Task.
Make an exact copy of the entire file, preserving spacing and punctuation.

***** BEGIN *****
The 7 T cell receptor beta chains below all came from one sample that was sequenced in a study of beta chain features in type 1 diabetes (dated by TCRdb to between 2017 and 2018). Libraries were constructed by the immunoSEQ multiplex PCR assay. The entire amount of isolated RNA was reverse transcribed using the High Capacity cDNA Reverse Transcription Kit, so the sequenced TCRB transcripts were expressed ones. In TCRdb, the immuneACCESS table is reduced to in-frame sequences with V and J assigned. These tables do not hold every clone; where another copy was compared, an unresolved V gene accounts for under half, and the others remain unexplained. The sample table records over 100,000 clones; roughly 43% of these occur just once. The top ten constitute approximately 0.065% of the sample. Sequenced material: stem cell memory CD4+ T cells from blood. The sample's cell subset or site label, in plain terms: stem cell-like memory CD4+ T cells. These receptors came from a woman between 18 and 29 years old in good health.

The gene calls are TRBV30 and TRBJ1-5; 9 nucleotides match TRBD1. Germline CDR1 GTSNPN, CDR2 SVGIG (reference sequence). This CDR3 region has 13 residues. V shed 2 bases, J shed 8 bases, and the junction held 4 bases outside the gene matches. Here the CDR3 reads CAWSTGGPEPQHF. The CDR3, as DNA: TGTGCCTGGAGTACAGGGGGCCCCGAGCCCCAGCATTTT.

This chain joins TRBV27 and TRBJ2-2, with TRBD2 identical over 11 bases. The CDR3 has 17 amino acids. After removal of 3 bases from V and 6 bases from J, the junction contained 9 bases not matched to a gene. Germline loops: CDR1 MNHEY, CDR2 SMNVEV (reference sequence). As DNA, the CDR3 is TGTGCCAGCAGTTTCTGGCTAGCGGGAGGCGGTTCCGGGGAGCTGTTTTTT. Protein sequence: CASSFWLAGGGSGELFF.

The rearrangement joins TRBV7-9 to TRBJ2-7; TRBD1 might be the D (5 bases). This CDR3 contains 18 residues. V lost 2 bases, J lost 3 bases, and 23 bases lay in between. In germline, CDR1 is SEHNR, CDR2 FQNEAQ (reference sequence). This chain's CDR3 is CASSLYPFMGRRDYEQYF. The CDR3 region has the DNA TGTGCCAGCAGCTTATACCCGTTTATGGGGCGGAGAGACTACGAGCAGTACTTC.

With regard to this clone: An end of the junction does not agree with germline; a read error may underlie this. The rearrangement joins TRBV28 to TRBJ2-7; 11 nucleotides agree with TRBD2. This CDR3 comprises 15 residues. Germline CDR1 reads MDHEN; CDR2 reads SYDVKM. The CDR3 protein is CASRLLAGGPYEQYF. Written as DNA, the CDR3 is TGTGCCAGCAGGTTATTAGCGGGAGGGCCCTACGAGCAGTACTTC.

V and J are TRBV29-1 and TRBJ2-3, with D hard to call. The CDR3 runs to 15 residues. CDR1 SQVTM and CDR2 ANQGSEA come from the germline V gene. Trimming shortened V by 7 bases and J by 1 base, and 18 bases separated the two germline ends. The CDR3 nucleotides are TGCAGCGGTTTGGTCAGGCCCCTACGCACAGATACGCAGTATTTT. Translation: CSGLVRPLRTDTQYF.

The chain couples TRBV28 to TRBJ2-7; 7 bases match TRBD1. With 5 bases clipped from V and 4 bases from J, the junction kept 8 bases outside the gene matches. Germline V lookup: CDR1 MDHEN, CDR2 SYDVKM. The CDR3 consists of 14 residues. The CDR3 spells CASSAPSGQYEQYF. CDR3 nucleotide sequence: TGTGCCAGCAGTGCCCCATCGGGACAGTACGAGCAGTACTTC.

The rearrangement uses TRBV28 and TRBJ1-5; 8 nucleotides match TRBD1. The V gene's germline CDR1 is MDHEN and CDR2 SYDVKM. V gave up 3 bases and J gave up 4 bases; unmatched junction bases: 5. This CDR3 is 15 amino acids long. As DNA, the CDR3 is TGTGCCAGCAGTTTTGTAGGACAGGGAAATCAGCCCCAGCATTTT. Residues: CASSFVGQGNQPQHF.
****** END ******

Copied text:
The 7 T cell receptor beta chains below all came from one sample that was sequenced in a study of beta chain features in type 1 diabetes (dated by TCRdb to between 2017 and 2018). Libraries were constructed by the immunoSEQ multiplex PCR assay. The entire amount of isolated RNA was reverse transcribed using the High Capacity cDNA Reverse Transcription Kit, so the sequenced TCRB transcripts were expressed ones. In TCRdb, the immuneACCESS table is reduced to in-frame sequences with V and J assigned. These tables do not hold every clone; where another copy was compared, an unresolved V gene accounts for under half, and the others remain unexplained. The sample table records over 100,000 clones; roughly 43% of these occur just once. The top ten constitute approximately 0.065% of the sample. Sequenced material: stem cell memory CD4+ T cells from blood. The sample's cell subset or site label, in plain terms: stem cell-like memory CD4+ T cells. These receptors came from a woman between 18 and 29 years old in good health.

The gene calls are TRBV30 and TRBJ1-5; 9 nucleotides match TRBD1. Germline CDR1 GTSNPN, CDR2 SVGIG (reference sequence). This CDR3 region has 13 residues. V shed 2 bases, J shed 8 bases, and the junction held 4 bases outside the gene matches. Here the CDR3 reads CAWSTGGPEPQHF. The CDR3, as DNA: TGTGCCTGGAGTACAGGGGGCCCCGAGCCCCAGCATTTT.

This chain joins TRBV27 and TRBJ2-2, with TRBD2 identical over 11 bases. The CDR3 has 17 amino acids. After removal of 3 bases from V and 6 bases from J, the junction contained 9 bases not matched to a gene. Germline loops: CDR1 MNHEY, CDR2 SMNVEV (reference sequence). As DNA, the CDR3 is TGTGCCAGCAGTTTCTGGCTAGCGGGAGGCGGTTCCGGGGAGCTGTTTTTT. Protein sequence: CASSFWLAGGGSGELFF.

The rearrangement joins TRBV7-9 to TRBJ2-7; TRBD1 might be the D (5 bases). This CDR3 contains 18 residues. V lost 2 bases, J lost 3 bases, and 23 bases lay in between. In germline, CDR1 is SEHNR, CDR2 FQNEAQ (reference sequence). This chain's CDR3 is CASSLYPFMGRRDYEQYF. The CDR3 region has the DNA TGTGCCAGCAGCTTATACCCGTTTATGGGGCGGAGAGACTACGAGCAGTACTTC.

With regard to this clone: An end of the junction does not agree with germline; a read error may underlie this. The rearrangement joins TRBV28 to TRBJ2-7; 11 nucleotides agree with TRBD2. This CDR3 comprises 15 residues. Germline CDR1 reads MDHEN; CDR2 reads SYDVKM. The CDR3 protein is CASRLLAGGPYEQYF. Written as DNA, the CDR3 is TGTGCCAGCAGGTTATTAGCGGGAGGGCCCTACGAGCAGTACTTC.

V and J are TRBV29-1 and TRBJ2-3, with D hard to call. The CDR3 runs to 15 residues. CDR1 SQVTM and CDR2 ANQGSEA come from the germline V gene. Trimming shortened V by 7 bases and J by 1 base, and 18 bases separated the two germline ends. The CDR3 nucleotides are TGCAGCGGTTTGGTCAGGCCCCTACGCACAGATACGCAGTATTTT. Translation: CSGLVRPLRTDTQYF.

The chain couples TRBV28 to TRBJ2-7; 7 bases match TRBD1. With 5 bases clipped from V and 4 bases from J, the junction kept 8 bases outside the gene matches. Germline V lookup: CDR1 MDHEN, CDR2 SYDVKM. The CDR3 consists of 14 residues. The CDR3 spells CASSAPSGQYEQYF. CDR3 nucleotide sequence: TGTGCCAGCAGTGCCCCATCGGGACAGTACGAGCAGTACTTC.

The rearrangement uses TRBV28 and TRBJ1-5; 8 nucleotides match TRBD1. The V gene's germline CDR1 is MDHEN and CDR2 SYDVKM. V gave up 3 bases and J gave up 4 bases; unmatched junction bases: 5. This CDR3 is 15 amino acids long. As DNA, the CDR3 is TGTGCCAGCAGTTTTGTAGGACAGGGAAATCAGCCCCAGCATTTT. Residues: CASSFVGQGNQPQHF.